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TOP 1000 REVIEWERon 3 June 2011
Modern China is a fascinating subject in its own right. China, in general, has been one of the most intriguing countries in the world for most of its history. The most populous nation, China is an heir to an ancient civilization that at one point surpassed all the others in the world in terms of cultural and technological achievement. Yet, over the centuries that civilization had fallen behind others and only in recent decades has China started to approach again its erstwhile status of a great power. This raise has been rather gradual, and with many setbacks has taken the better part of the last hundred years. The Modern China is a work in progress, and this very short introduction provides one of the best overviews of this process. The book covers most of the Chinese twentieth century history, and it's noteworthy in that it doesn't see the arrival of the communists in 1949 so much as a clean break from the past as a continuation of the previous attempts at modernization by the Nationalists and their predecessors. The communist rule is also approached more critically, somewhat downplaying the extent of the most egregious years of the Cultural Revolution, and emphasizing the discontinuities within the Communist regime and its policies. In particular, the author argues that some of the economic advances in the recent years can be traced to the set of reforms that started in the late 70s.

One of the strengths of this book is the attention that it pays to the cultural as well as technological and economic advances. Since most people in the West are at least somewhat familiar with some of the most prominent recent Chinese cinematographic achievements, this provides an accessible connection to the cultural trends in China these days.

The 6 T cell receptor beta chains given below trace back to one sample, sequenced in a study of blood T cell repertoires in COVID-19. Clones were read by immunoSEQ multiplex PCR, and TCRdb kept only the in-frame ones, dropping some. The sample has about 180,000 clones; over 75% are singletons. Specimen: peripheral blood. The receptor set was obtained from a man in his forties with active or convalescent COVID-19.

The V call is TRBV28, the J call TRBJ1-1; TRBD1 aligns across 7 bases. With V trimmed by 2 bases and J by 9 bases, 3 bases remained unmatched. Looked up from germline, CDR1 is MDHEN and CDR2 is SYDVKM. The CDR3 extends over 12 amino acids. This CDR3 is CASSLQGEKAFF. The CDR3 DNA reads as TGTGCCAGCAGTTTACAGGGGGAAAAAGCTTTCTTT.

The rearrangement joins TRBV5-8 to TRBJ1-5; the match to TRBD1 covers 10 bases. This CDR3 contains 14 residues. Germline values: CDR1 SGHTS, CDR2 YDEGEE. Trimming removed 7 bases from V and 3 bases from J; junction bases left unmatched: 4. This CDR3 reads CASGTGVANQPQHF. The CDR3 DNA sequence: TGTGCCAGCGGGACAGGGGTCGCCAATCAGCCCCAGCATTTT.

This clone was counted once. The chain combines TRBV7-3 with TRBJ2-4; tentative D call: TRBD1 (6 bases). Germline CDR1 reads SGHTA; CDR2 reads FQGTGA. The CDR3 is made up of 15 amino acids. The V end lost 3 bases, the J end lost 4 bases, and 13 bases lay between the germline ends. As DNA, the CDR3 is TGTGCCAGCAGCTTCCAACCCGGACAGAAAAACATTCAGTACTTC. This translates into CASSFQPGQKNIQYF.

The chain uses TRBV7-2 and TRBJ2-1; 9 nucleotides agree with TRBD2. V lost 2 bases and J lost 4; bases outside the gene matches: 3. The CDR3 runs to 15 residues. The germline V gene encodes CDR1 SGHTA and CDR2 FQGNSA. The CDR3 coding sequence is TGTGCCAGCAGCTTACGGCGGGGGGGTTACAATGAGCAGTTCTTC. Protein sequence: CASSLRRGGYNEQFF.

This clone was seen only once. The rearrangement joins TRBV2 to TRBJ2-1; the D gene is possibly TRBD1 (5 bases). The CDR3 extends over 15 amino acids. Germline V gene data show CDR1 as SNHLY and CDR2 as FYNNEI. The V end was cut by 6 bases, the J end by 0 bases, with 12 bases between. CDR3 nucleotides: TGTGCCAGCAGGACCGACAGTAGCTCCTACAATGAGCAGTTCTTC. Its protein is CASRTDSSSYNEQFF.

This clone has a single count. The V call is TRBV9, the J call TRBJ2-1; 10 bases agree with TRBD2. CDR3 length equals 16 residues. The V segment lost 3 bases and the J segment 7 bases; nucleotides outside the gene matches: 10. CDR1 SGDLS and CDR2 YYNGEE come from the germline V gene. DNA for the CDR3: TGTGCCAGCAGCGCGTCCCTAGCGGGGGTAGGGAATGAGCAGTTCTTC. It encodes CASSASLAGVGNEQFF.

The weakness of the book is its lack of any deeper exploration of the human rights abuses and the very serious suppression of dissent that has plagued China for the better part of the past hundred years under different regimes. The abuse has been particularly systematic and ruthless under the Communists, and it is the ugly flip side of the breakneck progress that China has been enjoying in the recent decades.

Overall, this is a very informative and accessible book on Modern China that is well suited for the general readership. It is not a dry scholarly work, and it even indulges in imaginative allegories and analyses on an occasion. It is well worth reading for anyone who is interested in what forces have shaped the Modern China.
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on 18 March 2010
China is rapidly mounting headlines of late and it's currently rumored by Economists and other analysts that it is on the verge of becoming a new world superpower rivaling the USA.

Because of such talk I picked up the book. I knew nothing about China. Nothing about its complicated history, its society, the evolution and nature of Chinese Communism, and so on and so forth.

This book is a good start. It guides you through the subject matter and the author - Rana Mitter - knows his stuff.

In fact my only gripe with the book is the way it is arranged and divided up. He splits the book into about 5 chapters. The first two set it up, then you get 3 concise analyses of China's economy, society and culture, and a one and a half page conclusion.